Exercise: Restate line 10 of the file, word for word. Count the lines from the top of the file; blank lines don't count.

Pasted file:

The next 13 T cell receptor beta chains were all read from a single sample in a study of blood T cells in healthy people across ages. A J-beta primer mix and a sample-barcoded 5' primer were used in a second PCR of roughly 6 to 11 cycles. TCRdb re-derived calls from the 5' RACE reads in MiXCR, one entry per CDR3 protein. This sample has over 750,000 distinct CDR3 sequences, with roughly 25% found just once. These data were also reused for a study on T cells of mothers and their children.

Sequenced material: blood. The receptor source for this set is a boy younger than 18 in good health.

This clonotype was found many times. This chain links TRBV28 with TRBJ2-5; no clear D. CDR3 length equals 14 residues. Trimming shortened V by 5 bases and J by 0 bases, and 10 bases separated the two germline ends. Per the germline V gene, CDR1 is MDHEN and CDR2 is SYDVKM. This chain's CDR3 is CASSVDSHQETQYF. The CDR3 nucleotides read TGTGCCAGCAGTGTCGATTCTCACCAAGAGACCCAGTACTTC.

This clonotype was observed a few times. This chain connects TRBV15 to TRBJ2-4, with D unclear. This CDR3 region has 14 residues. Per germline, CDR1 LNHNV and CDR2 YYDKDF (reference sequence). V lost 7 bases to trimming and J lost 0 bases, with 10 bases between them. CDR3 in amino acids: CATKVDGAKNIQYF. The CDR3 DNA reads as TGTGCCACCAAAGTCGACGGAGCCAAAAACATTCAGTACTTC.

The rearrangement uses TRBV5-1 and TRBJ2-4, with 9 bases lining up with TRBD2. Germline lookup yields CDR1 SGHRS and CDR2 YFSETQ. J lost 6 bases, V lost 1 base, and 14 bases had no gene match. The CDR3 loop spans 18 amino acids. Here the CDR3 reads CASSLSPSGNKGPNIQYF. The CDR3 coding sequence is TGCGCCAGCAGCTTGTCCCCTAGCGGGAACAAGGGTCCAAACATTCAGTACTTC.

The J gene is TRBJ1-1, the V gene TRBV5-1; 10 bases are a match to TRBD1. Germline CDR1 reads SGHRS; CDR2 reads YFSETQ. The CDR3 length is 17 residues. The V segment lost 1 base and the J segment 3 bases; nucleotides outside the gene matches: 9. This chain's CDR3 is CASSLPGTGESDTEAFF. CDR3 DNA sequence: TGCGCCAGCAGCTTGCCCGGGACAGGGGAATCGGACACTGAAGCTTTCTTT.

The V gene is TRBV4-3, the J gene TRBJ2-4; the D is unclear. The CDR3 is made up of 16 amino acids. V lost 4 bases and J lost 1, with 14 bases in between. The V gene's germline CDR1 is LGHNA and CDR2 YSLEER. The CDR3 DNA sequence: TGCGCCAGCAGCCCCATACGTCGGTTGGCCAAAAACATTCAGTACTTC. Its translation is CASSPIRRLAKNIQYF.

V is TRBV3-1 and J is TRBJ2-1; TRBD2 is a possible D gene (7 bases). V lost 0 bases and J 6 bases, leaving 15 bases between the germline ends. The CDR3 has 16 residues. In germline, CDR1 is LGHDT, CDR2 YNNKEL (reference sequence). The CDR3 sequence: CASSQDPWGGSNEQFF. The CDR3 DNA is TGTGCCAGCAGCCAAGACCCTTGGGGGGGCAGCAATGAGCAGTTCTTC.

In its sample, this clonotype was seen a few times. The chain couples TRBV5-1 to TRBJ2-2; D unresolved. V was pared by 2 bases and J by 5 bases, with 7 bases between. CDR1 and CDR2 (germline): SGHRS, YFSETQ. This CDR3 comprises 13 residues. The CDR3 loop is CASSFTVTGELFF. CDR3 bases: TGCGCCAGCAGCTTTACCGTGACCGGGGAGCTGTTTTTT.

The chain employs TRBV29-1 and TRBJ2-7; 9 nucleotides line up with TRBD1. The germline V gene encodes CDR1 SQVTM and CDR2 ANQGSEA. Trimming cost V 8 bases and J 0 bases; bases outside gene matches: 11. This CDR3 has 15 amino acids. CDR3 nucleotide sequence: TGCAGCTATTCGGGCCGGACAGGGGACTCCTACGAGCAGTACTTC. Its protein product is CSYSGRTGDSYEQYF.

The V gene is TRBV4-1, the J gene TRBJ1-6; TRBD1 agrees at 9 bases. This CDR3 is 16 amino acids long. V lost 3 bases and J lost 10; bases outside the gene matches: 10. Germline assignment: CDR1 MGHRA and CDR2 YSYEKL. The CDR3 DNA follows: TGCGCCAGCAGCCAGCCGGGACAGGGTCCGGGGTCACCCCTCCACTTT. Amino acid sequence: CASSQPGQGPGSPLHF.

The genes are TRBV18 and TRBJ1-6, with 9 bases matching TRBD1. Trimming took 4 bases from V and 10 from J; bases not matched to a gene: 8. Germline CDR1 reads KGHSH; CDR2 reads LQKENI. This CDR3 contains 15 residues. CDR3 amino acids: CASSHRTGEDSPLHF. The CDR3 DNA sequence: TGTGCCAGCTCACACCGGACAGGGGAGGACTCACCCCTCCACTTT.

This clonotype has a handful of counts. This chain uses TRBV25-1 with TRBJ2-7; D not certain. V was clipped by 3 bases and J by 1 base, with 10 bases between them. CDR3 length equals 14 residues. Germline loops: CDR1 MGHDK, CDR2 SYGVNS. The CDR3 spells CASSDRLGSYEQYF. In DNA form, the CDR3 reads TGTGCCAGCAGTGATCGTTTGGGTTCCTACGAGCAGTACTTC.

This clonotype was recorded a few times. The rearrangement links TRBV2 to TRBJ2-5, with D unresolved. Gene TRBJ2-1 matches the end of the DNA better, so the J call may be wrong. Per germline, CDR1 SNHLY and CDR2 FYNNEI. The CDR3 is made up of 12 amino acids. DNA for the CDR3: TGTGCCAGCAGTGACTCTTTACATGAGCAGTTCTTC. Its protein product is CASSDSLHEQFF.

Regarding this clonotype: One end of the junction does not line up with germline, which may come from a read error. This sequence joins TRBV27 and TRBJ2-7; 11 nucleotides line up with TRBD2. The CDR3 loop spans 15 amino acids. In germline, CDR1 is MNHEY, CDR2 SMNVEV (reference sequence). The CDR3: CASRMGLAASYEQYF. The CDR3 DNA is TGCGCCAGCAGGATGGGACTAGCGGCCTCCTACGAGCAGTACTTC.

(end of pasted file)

The chain employs TRBV29-1 and TRBJ2-7; 9 nucleotides line up with TRBD1. The germline V gene encodes CDR1 SQVTM and CDR2 ANQGSEA. Trimming cost V 8 bases and J 0 bases; bases outside gene matches: 11. This CDR3 has 15 amino acids. CDR3 nucleotide sequence: TGCAGCTATTCGGGCCGGACAGGGGACTCCTACGAGCAGTACTTC. Its protein product is CSYSGRTGDSYEQYF.